[Cython] AddTraceback() slows down generators

Stefan Behnel stefan_ml at behnel.de
Sat Jan 28 21:14:28 CET 2012


mark florisson, 28.01.2012 20:07:
> On 28 January 2012 18:38, Stefan Behnel wrote:
>> Stefan Behnel, 27.01.2012 09:02:
>>> any exception *propagation* is
>>> still substantially slower than necessary, and that's a general issue.
>>
>> Here's a general take on a code object cache for exception propagation.
>>
>> https://github.com/scoder/cython/commit/ad18e0208
>>
>> When I raise an exception in test code that propagates through a Python
>> call hierarchy of four functions before being caught, the cache gives me
>> something like a 2x speedup in total. Not bad. When I do the same for cdef
>> functions, it's more like 4-5x.
>>
>> The main idea is to cache the objects in a reallocable C array and bisect
>> into it based on the C code "__LINE__" of the exception, which should be
>> unique enough for a given module.
>>
>> It's a global cache that doesn't limit the lifetime of code objects  (well,
>> up to the lifetime of the module, obviously). I don't know if that's a
>> problem because the number of code objects is only bounded by the number of
>> exception origination points in the C source code, which is usually quite
>> large. However, only a tiny fraction of those will ever raise or propagate
>> an exception in practice, so the real number of cached code objects will be
>> substantially smaller.
>>
>> Maybe thorough test suites with lots of failure testing would notice a
>> difference in memory consumption, even though a single code objects isn't
>> all that large either...
>>
>> What do you think?
> 
> Nice. I have a question, couldn't you save the frame object instead of
> the code object?

Technically, yes. However, eventually, I'd like to make the CodeObject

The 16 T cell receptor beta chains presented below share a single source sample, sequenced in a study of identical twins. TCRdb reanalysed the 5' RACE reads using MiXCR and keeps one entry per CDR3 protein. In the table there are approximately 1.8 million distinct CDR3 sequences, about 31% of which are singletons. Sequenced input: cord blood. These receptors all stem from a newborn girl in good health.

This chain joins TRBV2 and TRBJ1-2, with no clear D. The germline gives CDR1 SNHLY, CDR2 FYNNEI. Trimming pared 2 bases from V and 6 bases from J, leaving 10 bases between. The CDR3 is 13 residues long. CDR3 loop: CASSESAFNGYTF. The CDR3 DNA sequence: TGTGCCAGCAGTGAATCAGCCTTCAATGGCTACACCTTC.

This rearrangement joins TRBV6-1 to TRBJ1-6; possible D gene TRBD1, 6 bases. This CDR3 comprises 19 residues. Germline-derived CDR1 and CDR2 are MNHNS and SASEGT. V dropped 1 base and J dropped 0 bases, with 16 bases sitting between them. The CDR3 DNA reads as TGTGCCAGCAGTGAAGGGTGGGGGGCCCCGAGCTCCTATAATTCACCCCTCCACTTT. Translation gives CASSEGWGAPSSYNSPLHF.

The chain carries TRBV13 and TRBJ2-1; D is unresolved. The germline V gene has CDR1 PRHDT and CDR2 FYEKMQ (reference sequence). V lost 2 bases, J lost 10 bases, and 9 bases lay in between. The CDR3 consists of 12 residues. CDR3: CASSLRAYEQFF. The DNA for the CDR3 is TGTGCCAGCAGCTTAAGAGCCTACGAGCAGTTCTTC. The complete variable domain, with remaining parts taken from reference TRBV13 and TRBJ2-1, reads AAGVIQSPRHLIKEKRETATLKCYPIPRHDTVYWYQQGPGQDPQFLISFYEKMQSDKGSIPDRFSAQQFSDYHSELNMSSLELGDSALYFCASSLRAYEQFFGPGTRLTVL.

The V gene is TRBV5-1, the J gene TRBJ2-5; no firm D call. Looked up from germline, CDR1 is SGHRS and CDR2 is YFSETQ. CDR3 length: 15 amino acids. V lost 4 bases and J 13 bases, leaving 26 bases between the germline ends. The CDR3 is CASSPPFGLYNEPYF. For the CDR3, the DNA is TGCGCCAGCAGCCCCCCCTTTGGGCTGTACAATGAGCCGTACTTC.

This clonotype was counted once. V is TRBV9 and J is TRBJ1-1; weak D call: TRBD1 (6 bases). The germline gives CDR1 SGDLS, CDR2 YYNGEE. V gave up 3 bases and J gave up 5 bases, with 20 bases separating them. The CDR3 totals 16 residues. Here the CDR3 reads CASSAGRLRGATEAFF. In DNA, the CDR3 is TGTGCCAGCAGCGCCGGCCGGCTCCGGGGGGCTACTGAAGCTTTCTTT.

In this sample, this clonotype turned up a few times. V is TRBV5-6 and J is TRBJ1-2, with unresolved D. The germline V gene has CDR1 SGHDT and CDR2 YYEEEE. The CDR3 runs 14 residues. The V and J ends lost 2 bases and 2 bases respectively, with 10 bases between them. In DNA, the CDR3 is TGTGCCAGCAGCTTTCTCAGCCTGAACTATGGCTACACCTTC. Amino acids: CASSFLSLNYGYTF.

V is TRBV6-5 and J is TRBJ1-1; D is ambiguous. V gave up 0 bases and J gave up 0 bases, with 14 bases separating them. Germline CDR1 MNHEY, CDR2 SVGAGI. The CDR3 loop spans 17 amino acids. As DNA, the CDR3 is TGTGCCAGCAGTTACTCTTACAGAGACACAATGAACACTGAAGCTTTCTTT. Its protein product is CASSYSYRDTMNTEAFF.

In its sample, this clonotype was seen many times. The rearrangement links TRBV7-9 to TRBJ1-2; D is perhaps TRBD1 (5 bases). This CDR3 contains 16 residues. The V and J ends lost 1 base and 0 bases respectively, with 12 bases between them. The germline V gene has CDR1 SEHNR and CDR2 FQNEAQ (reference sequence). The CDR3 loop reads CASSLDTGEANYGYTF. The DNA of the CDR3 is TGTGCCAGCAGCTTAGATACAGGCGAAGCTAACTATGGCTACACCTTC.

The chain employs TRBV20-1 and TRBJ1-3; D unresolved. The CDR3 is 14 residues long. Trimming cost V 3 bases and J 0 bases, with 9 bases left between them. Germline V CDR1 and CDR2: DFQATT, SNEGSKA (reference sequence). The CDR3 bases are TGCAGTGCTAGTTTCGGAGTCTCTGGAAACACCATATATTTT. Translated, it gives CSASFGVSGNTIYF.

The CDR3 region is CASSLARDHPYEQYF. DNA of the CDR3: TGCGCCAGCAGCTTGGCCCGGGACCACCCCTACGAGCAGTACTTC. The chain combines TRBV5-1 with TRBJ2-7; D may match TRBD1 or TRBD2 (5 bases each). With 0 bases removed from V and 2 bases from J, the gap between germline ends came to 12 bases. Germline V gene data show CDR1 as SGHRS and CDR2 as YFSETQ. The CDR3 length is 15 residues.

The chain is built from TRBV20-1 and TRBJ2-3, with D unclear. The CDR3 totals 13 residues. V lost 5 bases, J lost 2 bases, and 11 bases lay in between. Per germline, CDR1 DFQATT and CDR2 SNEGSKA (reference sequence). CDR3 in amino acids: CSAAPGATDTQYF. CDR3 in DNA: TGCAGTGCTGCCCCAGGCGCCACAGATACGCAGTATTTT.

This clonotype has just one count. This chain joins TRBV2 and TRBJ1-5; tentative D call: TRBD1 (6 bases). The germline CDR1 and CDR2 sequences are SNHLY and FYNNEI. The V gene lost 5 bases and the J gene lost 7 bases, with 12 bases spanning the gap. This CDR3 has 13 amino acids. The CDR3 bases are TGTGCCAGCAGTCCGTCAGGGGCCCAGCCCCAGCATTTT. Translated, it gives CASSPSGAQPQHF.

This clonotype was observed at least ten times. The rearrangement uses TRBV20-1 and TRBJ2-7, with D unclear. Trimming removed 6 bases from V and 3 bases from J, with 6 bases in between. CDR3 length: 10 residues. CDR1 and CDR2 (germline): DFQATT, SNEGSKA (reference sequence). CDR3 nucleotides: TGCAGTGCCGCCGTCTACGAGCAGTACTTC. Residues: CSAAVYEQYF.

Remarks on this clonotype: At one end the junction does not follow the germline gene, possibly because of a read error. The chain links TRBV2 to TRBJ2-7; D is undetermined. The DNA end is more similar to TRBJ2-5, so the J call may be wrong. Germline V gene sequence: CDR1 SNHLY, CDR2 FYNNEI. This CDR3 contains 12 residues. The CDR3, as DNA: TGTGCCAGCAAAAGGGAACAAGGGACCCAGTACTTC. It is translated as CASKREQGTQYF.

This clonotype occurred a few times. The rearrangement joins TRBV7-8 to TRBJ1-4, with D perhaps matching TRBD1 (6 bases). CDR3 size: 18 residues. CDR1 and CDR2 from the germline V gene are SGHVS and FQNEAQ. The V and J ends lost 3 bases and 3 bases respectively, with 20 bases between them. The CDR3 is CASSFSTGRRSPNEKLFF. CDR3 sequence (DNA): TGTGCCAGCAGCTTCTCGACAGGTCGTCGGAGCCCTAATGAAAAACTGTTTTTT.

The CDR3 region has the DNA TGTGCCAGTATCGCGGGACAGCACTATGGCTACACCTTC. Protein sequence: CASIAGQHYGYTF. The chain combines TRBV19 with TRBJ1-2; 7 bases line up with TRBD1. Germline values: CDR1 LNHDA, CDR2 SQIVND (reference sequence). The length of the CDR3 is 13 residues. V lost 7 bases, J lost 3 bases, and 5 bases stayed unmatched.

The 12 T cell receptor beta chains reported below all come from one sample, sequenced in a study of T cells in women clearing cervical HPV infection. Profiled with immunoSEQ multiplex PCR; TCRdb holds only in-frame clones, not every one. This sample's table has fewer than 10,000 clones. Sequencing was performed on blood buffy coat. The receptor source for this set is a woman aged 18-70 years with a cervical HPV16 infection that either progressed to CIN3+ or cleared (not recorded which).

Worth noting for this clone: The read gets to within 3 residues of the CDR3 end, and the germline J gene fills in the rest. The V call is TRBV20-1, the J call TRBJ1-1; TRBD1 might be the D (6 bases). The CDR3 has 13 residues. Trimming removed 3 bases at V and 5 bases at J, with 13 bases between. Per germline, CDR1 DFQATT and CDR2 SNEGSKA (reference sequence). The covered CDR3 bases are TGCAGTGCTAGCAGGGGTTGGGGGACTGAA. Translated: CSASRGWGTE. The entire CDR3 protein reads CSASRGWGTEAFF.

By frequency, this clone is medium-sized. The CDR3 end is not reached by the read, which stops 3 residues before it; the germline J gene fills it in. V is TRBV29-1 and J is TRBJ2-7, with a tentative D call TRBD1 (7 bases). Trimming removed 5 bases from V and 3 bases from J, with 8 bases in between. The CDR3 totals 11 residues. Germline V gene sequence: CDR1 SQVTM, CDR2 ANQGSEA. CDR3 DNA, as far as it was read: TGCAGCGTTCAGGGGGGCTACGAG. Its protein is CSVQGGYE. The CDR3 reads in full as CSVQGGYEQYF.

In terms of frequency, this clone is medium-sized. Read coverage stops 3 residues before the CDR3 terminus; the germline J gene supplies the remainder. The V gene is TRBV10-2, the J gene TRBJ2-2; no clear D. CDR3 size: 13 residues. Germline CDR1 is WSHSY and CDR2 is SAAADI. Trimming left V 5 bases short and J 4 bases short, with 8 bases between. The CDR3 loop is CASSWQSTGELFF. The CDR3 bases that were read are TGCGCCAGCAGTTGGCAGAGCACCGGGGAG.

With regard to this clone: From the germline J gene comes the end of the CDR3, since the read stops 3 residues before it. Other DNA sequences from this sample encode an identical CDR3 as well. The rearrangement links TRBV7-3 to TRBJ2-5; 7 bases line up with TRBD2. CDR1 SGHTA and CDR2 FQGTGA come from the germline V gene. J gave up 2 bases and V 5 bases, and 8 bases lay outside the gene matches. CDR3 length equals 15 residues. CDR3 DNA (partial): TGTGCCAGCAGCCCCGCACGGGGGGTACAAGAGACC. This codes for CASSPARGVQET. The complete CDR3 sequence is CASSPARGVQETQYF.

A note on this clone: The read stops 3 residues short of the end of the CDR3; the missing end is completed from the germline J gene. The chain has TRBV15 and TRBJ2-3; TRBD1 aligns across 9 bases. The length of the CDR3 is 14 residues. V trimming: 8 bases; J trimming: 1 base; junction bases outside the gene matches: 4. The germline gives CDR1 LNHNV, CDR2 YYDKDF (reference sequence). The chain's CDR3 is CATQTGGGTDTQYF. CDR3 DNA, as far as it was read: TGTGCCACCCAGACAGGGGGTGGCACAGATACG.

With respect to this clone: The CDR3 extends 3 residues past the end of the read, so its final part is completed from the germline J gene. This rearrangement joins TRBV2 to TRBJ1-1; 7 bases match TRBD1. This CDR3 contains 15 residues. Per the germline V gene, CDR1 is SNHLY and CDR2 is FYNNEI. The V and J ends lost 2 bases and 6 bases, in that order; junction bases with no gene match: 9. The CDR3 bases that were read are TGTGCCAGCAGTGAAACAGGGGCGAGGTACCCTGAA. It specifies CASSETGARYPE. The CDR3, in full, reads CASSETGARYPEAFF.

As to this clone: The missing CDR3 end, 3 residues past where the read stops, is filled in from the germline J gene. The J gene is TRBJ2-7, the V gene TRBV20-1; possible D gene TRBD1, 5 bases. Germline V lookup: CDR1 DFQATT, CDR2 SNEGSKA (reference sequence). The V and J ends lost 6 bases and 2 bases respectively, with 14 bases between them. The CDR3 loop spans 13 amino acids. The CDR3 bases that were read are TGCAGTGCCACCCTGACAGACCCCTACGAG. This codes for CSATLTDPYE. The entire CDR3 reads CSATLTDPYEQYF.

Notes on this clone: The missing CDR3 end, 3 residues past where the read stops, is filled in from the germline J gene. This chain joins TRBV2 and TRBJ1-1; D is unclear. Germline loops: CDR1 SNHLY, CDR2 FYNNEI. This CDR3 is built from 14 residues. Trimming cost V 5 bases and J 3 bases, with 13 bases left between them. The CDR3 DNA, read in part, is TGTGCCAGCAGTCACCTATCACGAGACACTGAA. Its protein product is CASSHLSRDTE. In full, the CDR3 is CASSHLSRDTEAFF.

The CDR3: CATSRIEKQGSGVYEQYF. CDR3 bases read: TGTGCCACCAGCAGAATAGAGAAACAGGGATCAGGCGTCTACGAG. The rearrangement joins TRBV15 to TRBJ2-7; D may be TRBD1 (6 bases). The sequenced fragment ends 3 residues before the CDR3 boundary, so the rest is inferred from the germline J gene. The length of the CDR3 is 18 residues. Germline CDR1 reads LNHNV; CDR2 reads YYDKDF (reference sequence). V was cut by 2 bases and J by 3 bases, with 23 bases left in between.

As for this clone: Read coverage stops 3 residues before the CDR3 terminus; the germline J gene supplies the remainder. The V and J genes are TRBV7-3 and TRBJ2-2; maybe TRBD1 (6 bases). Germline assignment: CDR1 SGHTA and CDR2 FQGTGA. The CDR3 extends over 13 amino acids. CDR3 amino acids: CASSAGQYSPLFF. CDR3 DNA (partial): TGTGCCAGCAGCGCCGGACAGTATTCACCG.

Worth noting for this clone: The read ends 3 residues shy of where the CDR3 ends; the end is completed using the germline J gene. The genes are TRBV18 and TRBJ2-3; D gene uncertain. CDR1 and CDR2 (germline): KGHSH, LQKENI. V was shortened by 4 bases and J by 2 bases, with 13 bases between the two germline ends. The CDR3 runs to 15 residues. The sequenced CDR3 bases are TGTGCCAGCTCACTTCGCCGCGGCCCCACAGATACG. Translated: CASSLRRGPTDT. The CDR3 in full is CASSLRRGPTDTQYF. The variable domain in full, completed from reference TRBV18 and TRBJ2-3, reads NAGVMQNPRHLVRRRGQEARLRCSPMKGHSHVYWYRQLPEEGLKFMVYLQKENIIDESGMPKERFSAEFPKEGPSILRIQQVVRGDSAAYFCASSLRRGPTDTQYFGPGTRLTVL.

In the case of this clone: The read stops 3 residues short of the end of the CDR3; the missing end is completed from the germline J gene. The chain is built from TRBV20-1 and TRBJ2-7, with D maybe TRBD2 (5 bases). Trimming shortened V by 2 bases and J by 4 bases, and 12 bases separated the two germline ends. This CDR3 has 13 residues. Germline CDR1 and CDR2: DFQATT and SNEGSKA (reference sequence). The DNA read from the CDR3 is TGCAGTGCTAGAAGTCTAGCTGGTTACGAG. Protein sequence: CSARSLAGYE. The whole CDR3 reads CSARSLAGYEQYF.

constant for the whole function and let CPython calculate the Python code
source line based on the frame's "f_lasti" field when the line number is
actually accessed.

For now, I wouldn't mind cashing the whole frame until the above
optimisation gets implemented.


> I do think PyCodeObject is rather large, on my 64 bit machine it is
> 120 bytes, not accounting for any of the objects it holds (not saying
> that's a problem, just pointing it out).

Hmm, ok. That's not really cheap, especially given the amount of redundancy
in the content. Maybe we could intern the strings after creating them.


> Would it help if we would pass in the position information string
> object constant, to avoid the PyString_Format? That optimization would
> only save 14% though.

PyString_FromFormat() is impressively expensive. So, yes, as Vitja figured
out, that would help. But I actually like the feature.


> But additionally, the function name could be a
> string object constant, which could be shared by all exceptions in one
> function, avoiding another PyString_FromString.

Yes, and in many cases, certainly for all Python functions, it's already
there anyway.

I originally rejected that idea because more string constants add to the
module initialisation time (performance analysis pending here). It may
still be worth doing at least for Python functions.

Stefan


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